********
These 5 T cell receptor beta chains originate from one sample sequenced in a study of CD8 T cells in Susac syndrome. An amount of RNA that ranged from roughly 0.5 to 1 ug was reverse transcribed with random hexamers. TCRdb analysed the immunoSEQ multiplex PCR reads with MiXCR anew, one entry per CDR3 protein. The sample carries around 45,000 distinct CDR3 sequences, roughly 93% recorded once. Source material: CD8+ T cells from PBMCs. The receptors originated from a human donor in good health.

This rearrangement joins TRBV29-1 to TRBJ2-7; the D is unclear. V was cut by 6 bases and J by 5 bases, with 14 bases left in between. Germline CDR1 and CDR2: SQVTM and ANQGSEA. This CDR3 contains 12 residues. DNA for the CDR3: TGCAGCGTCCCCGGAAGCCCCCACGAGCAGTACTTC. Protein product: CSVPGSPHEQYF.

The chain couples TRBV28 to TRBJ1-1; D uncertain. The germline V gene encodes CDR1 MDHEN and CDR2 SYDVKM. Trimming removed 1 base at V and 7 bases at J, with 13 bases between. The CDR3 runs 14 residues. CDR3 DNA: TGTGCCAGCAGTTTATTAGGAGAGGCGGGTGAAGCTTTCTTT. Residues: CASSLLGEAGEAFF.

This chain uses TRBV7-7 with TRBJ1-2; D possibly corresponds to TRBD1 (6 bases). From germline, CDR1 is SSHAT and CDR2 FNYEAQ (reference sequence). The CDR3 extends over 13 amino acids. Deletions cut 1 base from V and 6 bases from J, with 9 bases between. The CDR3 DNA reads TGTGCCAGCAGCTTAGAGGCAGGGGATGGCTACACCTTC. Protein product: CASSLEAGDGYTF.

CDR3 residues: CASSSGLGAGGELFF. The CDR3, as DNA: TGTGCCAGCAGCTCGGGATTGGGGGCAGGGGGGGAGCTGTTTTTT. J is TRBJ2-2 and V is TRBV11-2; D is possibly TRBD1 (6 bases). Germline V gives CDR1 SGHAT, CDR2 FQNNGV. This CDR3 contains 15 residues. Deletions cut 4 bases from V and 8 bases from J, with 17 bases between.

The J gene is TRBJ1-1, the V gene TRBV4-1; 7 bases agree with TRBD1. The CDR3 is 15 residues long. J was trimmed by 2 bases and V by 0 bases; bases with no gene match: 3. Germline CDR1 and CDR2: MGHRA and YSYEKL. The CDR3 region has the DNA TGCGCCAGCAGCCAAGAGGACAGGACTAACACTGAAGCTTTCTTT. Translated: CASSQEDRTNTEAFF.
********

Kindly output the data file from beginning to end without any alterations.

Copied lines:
These 5 T cell receptor beta chains originate from one sample sequenced in a study of CD8 T cells in Susac syndrome. An amount of RNA that ranged from roughly 0.5 to 1 ug was reverse transcribed with random hexamers. TCRdb analysed the immunoSEQ multiplex PCR reads with MiXCR anew, one entry per CDR3 protein. The sample carries around 45,000 distinct CDR3 sequences, roughly 93% recorded once. Source material: CD8+ T cells from PBMCs. The receptors originated from a human donor in good health.

This rearrangement joins TRBV29-1 to TRBJ2-7; the D is unclear. V was cut by 6 bases and J by 5 bases, with 14 bases left in between. Germline CDR1 and CDR2: SQVTM and ANQGSEA. This CDR3 contains 12 residues. DNA for the CDR3: TGCAGCGTCCCCGGAAGCCCCCACGAGCAGTACTTC. Protein product: CSVPGSPHEQYF.

The chain couples TRBV28 to TRBJ1-1; D uncertain. The germline V gene encodes CDR1 MDHEN and CDR2 SYDVKM. Trimming removed 1 base at V and 7 bases at J, with 13 bases between. The CDR3 runs 14 residues. CDR3 DNA: TGTGCCAGCAGTTTATTAGGAGAGGCGGGTGAAGCTTTCTTT. Residues: CASSLLGEAGEAFF.

This chain uses TRBV7-7 with TRBJ1-2; D possibly corresponds to TRBD1 (6 bases). From germline, CDR1 is SSHAT and CDR2 FNYEAQ (reference sequence). The CDR3 extends over 13 amino acids. Deletions cut 1 base from V and 6 bases from J, with 9 bases between. The CDR3 DNA reads TGTGCCAGCAGCTTAGAGGCAGGGGATGGCTACACCTTC. Protein product: CASSLEAGDGYTF.

CDR3 residues: CASSSGLGAGGELFF. The CDR3, as DNA: TGTGCCAGCAGCTCGGGATTGGGGGCAGGGGGGGAGCTGTTTTTT. J is TRBJ2-2 and V is TRBV11-2; D is possibly TRBD1 (6 bases). Germline V gives CDR1 SGHAT, CDR2 FQNNGV. This CDR3 contains 15 residues. Deletions cut 4 bases from V and 8 bases from J, with 17 bases between.

The J gene is TRBJ1-1, the V gene TRBV4-1; 7 bases agree with TRBD1. The CDR3 is 15 residues long. J was trimmed by 2 bases and V by 0 bases; bases with no gene match: 3. Germline CDR1 and CDR2: MGHRA and YSYEKL. The CDR3 region has the DNA TGCGCCAGCAGCCAAGAGGACAGGACTAACACTGAAGCTTTCTTT. Translated: CASSQEDRTNTEAFF.